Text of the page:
I tried looking it up in the dictionary but there doesn’t seem to be an English equivalent for the Italian lobster known as ‘astice’. An astice is most definitely a lobster but it is very very small compared with any other kind of lobster I have come across. Indeed, it was its mini size that prompted me to want to make a pasta sauce with it. That and the fact that the astice in question had most recently given up its ghost and was resting on some crushed ice at the fishmonger’s.
Here is the astice, minus one claw, in my kitchen, once I’d brought it home.
I put some water onto the boil, adding celery and carrot and a bit of parsely …
I placed the astice in the water when it started simmering and left it there for … actually, I can’t remember for how long! but not very long, I didn’t want to overcook it. So, I suppose, it would have been somewhere around 8-10 minutes.
I then removed the astice from the simmering water.
I now added a bayleaf and some mussels to the water … I wanted to make a decent stock and thought the mussels would add a je ne sais quoi.
Once the mussels opened up, I removed them from the stock and set them aside to be eaten in a separate dish.
I then proceeded to peel the astice and, as you can see for yourself, there wasn’t much flesh to speak of. One astice is just about enough to make pasta for two people, three at a pinch.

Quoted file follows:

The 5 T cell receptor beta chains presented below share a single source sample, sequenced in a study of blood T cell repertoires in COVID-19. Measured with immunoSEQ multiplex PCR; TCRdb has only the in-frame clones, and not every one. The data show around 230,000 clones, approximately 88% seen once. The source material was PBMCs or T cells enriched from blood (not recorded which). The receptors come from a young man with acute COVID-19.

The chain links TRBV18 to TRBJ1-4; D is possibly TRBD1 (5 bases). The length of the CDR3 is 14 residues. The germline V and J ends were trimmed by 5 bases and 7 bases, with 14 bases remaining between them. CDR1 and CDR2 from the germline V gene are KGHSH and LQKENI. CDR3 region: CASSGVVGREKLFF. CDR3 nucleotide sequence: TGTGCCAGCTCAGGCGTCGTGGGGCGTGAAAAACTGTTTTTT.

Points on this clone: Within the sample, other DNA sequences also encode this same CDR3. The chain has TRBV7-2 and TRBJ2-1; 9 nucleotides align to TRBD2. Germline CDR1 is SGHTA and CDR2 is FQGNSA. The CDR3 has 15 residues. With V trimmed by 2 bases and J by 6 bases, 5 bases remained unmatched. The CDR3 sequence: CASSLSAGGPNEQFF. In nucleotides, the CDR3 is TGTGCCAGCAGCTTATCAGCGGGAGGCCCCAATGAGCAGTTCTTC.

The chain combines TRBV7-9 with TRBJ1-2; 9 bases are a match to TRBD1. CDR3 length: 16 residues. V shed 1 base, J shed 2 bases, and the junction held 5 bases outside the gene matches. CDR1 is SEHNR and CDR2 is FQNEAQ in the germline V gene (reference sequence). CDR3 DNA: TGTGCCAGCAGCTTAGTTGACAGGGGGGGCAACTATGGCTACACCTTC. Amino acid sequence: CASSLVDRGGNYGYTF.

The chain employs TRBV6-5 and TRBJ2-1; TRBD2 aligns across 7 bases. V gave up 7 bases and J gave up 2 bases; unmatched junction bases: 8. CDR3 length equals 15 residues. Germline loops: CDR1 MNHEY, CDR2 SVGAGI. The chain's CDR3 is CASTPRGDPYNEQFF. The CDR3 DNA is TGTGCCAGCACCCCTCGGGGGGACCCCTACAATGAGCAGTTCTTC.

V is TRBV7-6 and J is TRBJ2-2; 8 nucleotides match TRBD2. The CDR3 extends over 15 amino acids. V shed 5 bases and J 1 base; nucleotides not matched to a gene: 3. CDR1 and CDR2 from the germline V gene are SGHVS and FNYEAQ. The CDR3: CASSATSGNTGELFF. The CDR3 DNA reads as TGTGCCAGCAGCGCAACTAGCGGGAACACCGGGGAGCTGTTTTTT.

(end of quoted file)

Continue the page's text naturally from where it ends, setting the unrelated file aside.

I plopped a few tomatoes into the stock, just for a minute, enough to make the skin easy to peel off.
I peeled and de-seeded the tomatoes and chopped them.
I put some garlic in a saucepan replete with olive oil and a couple of peppercorns. I swiched the heat on and cooked the garlic until just about golden.
I now added the chopped tomatoes, as well as some salt and pepper, and left the sauce to simmer for about 10 minutes.
I then removed the carapace of the astice from the stock, as well as all the vegetables. The stock was now ready to cook the spaghetti.
I added salt to the stock when it came to the boil and waited for it to boil again before plunging the spaghetti into it.
When the spaghetti were about 3 minutes away to the end of cooking time, I removed them from the boiling stock and placed them directly into the saucepan with the tomato sauce.
I added some of the stock to finish off the spaghetti’s cooking, one ladleful at a time, and as much as was required.
I added some parsley towards the very end … when the spaghetti had soaked up most of the sauce.
And here it was ready to be served.
I placed the astice on top of the spaghetti and gave the dish one final drizzle of olive oil. I’m afraid these are not very good photos and do little to make the dish look appetising. Too bad because the spaghetti all’astice turned out to be very good indeed.